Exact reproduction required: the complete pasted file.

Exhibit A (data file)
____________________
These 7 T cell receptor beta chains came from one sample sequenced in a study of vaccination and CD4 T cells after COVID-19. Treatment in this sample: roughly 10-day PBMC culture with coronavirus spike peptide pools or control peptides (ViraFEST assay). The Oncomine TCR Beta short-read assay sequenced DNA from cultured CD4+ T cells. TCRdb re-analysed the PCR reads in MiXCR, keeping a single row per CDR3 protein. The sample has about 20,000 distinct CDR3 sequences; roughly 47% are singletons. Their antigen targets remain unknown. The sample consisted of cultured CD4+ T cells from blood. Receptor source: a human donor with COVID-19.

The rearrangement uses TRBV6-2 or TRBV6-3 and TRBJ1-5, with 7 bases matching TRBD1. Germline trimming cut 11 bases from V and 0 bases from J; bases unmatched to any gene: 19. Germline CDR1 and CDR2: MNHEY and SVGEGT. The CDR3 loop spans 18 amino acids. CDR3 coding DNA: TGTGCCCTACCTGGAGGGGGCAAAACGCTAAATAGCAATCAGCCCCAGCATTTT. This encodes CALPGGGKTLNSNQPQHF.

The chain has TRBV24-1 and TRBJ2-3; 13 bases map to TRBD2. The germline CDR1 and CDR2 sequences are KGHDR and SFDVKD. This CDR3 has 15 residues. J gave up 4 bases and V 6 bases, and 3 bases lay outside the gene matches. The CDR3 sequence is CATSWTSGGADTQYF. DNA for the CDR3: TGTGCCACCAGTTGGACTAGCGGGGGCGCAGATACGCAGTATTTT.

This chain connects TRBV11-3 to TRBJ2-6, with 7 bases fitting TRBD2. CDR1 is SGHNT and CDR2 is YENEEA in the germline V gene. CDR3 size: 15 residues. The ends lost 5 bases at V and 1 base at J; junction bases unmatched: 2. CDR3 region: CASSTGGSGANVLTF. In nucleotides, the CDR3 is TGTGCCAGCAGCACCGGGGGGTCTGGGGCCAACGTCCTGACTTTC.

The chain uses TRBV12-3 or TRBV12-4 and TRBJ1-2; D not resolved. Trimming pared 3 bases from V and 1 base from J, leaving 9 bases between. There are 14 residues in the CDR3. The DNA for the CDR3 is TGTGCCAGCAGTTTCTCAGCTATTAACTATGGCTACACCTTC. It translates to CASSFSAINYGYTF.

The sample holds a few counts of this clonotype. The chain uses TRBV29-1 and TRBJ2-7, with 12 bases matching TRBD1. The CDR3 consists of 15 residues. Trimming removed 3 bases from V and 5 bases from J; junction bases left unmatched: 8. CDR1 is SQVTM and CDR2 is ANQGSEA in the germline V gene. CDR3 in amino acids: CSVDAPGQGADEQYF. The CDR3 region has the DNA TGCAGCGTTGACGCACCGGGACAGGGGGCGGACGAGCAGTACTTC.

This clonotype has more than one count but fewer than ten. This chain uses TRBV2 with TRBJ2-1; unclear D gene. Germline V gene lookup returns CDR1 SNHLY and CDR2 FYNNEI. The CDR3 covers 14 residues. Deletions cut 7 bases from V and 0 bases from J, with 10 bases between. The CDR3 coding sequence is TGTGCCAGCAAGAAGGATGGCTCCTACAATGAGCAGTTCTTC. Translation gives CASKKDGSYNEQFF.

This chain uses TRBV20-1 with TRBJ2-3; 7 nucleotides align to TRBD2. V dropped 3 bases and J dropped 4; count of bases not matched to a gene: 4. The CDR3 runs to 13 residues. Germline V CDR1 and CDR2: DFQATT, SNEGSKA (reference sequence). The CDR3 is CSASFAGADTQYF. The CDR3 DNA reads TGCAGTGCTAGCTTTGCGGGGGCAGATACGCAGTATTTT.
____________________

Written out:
These 7 T cell receptor beta chains came from one sample sequenced in a study of vaccination and CD4 T cells after COVID-19. Treatment in this sample: roughly 10-day PBMC culture with coronavirus spike peptide pools or control peptides (ViraFEST assay). The Oncomine TCR Beta short-read assay sequenced DNA from cultured CD4+ T cells. TCRdb re-analysed the PCR reads in MiXCR, keeping a single row per CDR3 protein. The sample has about 20,000 distinct CDR3 sequences; roughly 47% are singletons. Their antigen targets remain unknown. The sample consisted of cultured CD4+ T cells from blood. Receptor source: a human donor with COVID-19.

The rearrangement uses TRBV6-2 or TRBV6-3 and TRBJ1-5, with 7 bases matching TRBD1. Germline trimming cut 11 bases from V and 0 bases from J; bases unmatched to any gene: 19. Germline CDR1 and CDR2: MNHEY and SVGEGT. The CDR3 loop spans 18 amino acids. CDR3 coding DNA: TGTGCCCTACCTGGAGGGGGCAAAACGCTAAATAGCAATCAGCCCCAGCATTTT. This encodes CALPGGGKTLNSNQPQHF.

The chain has TRBV24-1 and TRBJ2-3; 13 bases map to TRBD2. The germline CDR1 and CDR2 sequences are KGHDR and SFDVKD. This CDR3 has 15 residues. J gave up 4 bases and V 6 bases, and 3 bases lay outside the gene matches. The CDR3 sequence is CATSWTSGGADTQYF. DNA for the CDR3: TGTGCCACCAGTTGGACTAGCGGGGGCGCAGATACGCAGTATTTT.

This chain connects TRBV11-3 to TRBJ2-6, with 7 bases fitting TRBD2. CDR1 is SGHNT and CDR2 is YENEEA in the germline V gene. CDR3 size: 15 residues. The ends lost 5 bases at V and 1 base at J; junction bases unmatched: 2. CDR3 region: CASSTGGSGANVLTF. In nucleotides, the CDR3 is TGTGCCAGCAGCACCGGGGGGTCTGGGGCCAACGTCCTGACTTTC.

The chain uses TRBV12-3 or TRBV12-4 and TRBJ1-2; D not resolved. Trimming pared 3 bases from V and 1 base from J, leaving 9 bases between. There are 14 residues in the CDR3. The DNA for the CDR3 is TGTGCCAGCAGTTTCTCAGCTATTAACTATGGCTACACCTTC. It translates to CASSFSAINYGYTF.

The sample holds a few counts of this clonotype. The chain uses TRBV29-1 and TRBJ2-7, with 12 bases matching TRBD1. The CDR3 consists of 15 residues. Trimming removed 3 bases from V and 5 bases from J; junction bases left unmatched: 8. CDR1 is SQVTM and CDR2 is ANQGSEA in the germline V gene. CDR3 in amino acids: CSVDAPGQGADEQYF. The CDR3 region has the DNA TGCAGCGTTGACGCACCGGGACAGGGGGCGGACGAGCAGTACTTC.

This clonotype has more than one count but fewer than ten. This chain uses TRBV2 with TRBJ2-1; unclear D gene. Germline V gene lookup returns CDR1 SNHLY and CDR2 FYNNEI. The CDR3 covers 14 residues. Deletions cut 7 bases from V and 0 bases from J, with 10 bases between. The CDR3 coding sequence is TGTGCCAGCAAGAAGGATGGCTCCTACAATGAGCAGTTCTTC. Translation gives CASKKDGSYNEQFF.

This chain uses TRBV20-1 with TRBJ2-3; 7 nucleotides align to TRBD2. V dropped 3 bases and J dropped 4; count of bases not matched to a gene: 4. The CDR3 runs to 13 residues. Germline V CDR1 and CDR2: DFQATT, SNEGSKA (reference sequence). The CDR3 is CSASFAGADTQYF. The CDR3 DNA reads TGCAGTGCTAGCTTTGCGGGGGCAGATACGCAGTATTTT.